Code explanations. You should be able to explain each part of your implementation, including the parts you adapted from external code snippets.
When in doubt: If you are unsure about an action and whether it fits within the above framework for academic integrity, ask your project preceptor before proceeding with said action.
Here are links to all other final project documents:
- Proposal template: link.
- Sample proposal: Sudoku
- Link to sign up for 10-min proposal review meeting: we will post the link on ed and update this page
- Report template: we will post the link on ed and update this page
- Readme template: we will post the link on ed and update this page
- COS126 style guide: Google doc
- COS126 Past Semesters Project Gallery: link
Resources and Tutorials
Input & Output
When considering your program’s potential input(s) and output(s), here are some ideas:
- Text-based (standard): Your program accepts input from the command line and/or from input files and produces output by printing to the terminal and/or writing to an output file.
- Graphical and/or auditory output (standard): Your program produces graphical output using the
StdDrawAPI and/or auditory output using the StdAudio API.
- Simple Graphical User Interface [GUI](sprinkle): Your program handles basic user input (e.g., mouse and key events) using the
Draw, and/or the
DrawListenerAPIs (see booksite Section 3.6).
- Complex GUI (sparkle): Your program uses the Java Swing framework and/or other libraries to create a complex GUI with buttons etc.
The following projects are not allowed in their basic form because they are either too easy or have been introduced in the course material. That said, variants of the following projects are welcomed (a few are included below):
- Tic-Tac-Toe (too easy)
- Rock-Paper-Scissors (too easy)
- Blackjack (too easy) - variants welcome
- Hangman (too easy) - variant welcome (e.g., Evil Hangman)
- Wordle (introduced in PE1 S22) - variants welcome (e.g., Aburdle, Quordle, Semantle, Hard Mode)
- Any project that is effectively the same as a program introduced in the textbook and/or booksite
When considering possible project ideas, here is a list of non-exhaustive themes (e.g., categories) of projects to consider:
- Games: Your program creates a new game or re-implements an existing game and allows humans and/or basic AIs to play. You can implement a simplified and/or partial version of an existing game. You should not look up implementations of a game you are planning to implement.
- Standard: Checkers, Sudoku, Oregon Trail
- Sprinkle: Poker, Snake, 2D role-playing games, Sokoban
- Sparkle: Chess, Go, Tetris, Minesweeper, Brickbreaker
- Data analysis and/or visualization: Your program analyzes some data (e.g., from a dataset) and produces either text-based output and/or graphical output (e.g., using the StdDraw API). See the Datasets section for pointers to potential datasets.
- Standard: compute statistics (e.g., averages, quantiles, correlations, etc.) on and/or generate simple graphs based on an existing dataset (e.g., on educational outcomes, policing, genetics, environment, social, etc.)
- Sprinkle/Sparkle: create more custom visualizations based on data analysis using StdDraw, apply intermediate and/or advanced machine learning/statistical analysis techniques on a dataset
- Libraries: Your project implements a simple library that future COS126 students may find useful. The key to implementing a library is keeping it simple; there are numerous industry-level libraries that are simply too complex for COS126 student usage. When implementing a library, you may look at the APIs of similar libraries, examples of using those libraries, but not the implementation of those libraries’ functions.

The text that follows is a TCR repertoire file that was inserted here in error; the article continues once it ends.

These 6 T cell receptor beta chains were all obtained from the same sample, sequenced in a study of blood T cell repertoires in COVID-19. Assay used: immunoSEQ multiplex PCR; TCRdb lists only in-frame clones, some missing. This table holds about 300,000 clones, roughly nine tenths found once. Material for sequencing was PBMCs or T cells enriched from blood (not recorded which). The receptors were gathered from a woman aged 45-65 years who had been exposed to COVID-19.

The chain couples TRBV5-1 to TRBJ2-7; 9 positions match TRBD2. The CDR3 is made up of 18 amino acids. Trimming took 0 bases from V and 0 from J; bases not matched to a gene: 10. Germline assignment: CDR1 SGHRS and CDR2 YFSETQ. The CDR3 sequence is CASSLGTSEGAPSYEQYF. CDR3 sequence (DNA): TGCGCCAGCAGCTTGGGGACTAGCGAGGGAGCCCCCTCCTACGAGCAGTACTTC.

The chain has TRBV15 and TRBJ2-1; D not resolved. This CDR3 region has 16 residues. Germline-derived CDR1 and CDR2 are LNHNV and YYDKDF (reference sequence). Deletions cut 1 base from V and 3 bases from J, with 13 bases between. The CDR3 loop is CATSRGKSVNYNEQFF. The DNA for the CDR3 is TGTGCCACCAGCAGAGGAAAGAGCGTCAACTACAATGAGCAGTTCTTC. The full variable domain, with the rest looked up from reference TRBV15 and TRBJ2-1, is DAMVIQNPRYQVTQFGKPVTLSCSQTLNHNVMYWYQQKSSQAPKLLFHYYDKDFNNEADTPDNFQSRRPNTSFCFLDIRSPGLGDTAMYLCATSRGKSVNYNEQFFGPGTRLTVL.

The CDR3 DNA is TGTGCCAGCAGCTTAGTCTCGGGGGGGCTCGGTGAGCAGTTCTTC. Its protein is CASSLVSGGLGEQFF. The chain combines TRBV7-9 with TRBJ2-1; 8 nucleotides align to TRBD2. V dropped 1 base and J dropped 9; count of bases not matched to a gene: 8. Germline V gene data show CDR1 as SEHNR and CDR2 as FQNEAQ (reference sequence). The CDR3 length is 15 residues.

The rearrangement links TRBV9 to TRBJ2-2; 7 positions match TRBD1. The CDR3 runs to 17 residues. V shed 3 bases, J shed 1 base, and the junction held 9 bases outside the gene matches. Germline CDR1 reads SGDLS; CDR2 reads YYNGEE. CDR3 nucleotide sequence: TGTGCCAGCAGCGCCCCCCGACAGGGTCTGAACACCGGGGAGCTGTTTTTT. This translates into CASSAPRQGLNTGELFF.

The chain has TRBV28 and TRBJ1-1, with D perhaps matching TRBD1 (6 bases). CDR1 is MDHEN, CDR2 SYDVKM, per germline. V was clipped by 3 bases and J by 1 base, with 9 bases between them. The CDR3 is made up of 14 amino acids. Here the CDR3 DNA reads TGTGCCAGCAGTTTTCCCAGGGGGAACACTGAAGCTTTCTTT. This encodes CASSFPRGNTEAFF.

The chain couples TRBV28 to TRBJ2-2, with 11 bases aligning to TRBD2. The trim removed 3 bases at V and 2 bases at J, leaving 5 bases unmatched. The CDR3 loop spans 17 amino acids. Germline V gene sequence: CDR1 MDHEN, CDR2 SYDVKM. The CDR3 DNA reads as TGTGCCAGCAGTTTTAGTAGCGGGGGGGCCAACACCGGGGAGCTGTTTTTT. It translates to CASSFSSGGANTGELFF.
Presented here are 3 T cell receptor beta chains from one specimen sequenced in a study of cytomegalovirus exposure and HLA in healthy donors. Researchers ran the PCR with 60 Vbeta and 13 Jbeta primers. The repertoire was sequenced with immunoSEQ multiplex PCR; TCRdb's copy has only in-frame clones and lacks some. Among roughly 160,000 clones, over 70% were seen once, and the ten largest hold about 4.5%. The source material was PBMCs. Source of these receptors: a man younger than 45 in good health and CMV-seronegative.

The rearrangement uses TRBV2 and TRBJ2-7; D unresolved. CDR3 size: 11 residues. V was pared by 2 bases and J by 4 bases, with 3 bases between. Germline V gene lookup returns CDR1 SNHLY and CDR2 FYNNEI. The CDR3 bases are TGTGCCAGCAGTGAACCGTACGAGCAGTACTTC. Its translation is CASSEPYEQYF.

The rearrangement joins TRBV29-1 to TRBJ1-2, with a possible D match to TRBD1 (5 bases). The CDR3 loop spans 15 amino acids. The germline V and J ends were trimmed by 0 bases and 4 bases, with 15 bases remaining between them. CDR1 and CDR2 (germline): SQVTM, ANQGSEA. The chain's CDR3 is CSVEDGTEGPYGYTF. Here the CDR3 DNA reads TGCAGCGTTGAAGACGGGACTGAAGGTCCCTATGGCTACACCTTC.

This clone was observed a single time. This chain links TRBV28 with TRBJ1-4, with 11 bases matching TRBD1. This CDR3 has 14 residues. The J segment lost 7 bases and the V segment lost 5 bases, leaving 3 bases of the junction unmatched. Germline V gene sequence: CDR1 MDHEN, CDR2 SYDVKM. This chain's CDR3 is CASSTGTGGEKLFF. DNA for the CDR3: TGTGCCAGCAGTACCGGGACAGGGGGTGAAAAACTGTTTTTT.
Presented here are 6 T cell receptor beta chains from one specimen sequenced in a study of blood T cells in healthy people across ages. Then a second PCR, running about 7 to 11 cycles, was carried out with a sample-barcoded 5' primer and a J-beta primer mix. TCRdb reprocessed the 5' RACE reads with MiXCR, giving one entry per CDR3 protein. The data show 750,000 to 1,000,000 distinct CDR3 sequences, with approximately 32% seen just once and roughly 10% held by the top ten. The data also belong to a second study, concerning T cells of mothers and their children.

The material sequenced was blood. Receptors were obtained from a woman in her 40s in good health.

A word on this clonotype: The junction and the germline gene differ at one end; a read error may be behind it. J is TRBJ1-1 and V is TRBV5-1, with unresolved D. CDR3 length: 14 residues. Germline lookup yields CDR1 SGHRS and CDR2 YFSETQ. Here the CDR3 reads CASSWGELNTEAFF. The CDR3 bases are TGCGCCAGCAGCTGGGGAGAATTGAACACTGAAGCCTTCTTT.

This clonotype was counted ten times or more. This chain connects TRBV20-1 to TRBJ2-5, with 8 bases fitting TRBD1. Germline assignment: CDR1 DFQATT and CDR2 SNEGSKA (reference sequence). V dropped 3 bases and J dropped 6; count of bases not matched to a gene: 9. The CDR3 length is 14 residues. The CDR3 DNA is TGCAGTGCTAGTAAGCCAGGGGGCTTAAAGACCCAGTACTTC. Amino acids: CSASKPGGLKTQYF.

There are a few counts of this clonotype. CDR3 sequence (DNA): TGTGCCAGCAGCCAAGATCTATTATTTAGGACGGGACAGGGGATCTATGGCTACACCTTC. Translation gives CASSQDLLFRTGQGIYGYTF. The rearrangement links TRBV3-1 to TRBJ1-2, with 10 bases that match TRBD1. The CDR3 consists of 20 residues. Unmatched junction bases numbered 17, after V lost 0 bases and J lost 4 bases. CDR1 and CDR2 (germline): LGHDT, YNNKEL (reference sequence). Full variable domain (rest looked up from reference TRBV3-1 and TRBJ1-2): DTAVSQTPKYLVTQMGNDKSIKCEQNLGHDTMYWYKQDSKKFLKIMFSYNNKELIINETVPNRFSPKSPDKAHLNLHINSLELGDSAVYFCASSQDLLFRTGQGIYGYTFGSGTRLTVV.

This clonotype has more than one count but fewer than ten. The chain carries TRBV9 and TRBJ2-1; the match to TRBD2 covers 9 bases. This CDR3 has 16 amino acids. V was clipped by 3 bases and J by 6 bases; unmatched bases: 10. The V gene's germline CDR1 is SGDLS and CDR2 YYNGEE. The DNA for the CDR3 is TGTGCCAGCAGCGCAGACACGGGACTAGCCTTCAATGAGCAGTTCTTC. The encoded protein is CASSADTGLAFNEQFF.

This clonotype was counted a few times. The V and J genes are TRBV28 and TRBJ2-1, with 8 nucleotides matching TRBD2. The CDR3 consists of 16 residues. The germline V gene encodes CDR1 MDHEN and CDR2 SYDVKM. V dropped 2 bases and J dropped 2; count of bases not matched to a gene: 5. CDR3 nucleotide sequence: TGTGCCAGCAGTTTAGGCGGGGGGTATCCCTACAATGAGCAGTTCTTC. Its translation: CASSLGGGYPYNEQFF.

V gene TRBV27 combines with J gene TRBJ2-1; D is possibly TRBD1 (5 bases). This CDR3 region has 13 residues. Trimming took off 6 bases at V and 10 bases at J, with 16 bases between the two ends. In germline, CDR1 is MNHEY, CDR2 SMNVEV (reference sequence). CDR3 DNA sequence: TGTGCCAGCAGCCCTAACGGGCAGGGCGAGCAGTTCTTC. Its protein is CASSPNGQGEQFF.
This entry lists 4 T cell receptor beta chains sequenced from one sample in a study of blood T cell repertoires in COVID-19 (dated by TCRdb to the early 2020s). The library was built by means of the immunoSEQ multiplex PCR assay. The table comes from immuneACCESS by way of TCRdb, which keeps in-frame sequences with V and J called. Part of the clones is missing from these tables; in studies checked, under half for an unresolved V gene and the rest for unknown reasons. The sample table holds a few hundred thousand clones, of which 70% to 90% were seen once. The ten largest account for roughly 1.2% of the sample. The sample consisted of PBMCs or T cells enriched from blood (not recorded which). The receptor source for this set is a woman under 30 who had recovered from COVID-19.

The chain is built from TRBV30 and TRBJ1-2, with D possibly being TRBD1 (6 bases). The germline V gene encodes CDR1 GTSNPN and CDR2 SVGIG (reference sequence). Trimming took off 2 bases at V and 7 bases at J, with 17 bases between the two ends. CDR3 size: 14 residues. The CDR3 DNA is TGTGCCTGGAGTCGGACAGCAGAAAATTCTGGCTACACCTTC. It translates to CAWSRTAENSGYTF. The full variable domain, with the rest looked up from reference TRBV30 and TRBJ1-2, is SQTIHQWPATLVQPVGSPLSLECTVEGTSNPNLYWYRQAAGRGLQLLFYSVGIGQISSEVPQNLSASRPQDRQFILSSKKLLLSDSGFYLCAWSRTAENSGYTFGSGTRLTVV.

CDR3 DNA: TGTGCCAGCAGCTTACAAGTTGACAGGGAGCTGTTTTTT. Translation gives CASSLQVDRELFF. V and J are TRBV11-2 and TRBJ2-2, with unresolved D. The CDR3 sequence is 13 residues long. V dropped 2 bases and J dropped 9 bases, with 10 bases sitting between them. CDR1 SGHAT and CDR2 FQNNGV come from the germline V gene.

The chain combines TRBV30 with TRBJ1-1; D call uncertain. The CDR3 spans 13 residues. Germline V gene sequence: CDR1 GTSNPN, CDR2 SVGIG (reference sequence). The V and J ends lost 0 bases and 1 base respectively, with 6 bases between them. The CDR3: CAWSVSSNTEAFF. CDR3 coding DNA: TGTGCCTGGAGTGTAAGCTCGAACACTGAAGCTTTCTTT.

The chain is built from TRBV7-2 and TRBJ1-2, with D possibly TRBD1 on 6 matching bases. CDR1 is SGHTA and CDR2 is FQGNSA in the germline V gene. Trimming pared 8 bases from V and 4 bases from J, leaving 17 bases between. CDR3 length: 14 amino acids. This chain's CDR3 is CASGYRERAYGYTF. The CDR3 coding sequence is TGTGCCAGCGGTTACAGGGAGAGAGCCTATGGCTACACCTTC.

- StdRemix (standard/sprinkle): implement a library that supports advanced sound effects for remixing audio files.
- StdTurtle (standard/sprinkle): implement a turtle graphics library (see Python’s turtle API; a simple implementation is provided in the textbook on pg. 394-6 / booksite Section 3.2, so this library would need to be a substantial extension of that).
- SimpleCSV (standard/sprinkle): implement a simple library that supports reading and writing to .csv files (similar libraries can also be developed for other kinds of file types, such as .json or .xml).
- StdDownload (sprinkle/sparkle): supports downloading files from the internet
- StdPlot (sprinkle/sparkle): implement a simple plotting library (see matplotlib’s API;
StdPlotshould significantly extend the plotting functions provided in
- Extend an existing standard library (sprinkle/sparkle): implement a significant extension of an existing COS126 standard library.
- Algorithms and applications (sprinkle/sparkle): Your program implements and/or adapts an algorithm from a computer science field (e.g., machine learning, computer vision and/or natural language processing). You may consult pseudocode/textbook descriptions of algorithms but not existing implementations for the algorithm(s) you are planning to implement. You may use external libraries for non-essential parts of your project (e.g., processing input data).
- computer vision: multi-layer neural networks, image features (e.g., histogram of oriented gradients)
- natural language processing: topic models, word embeddings, etc.
- misc: cellular automata
- graphics: implement complex, SnapChat-like image filters (these should go significantly beyond the image filters covered in lab and precept)
- Extensions of existing assignments (standard/sprinkle/sparkle): Your project implements a significant extension of a COS 126 assignment. The scope of the extension alone must meet our scope and technical requirements. This type of project overlaps with those outlined in Library and Algorithms and applications themes.
- Conjunction Function (standard/sprinkle): implement a library (e.g., StdRemix) that supports advanced sound effects (see Library theme)
- Classifier (sprinkle/sparkle): develop novel image features or implement existing, advanced image features to use beyond pixel values, implement a more advanced model (e.g., multi-layer neural network) for classifying images (see Algorithms and applications theme)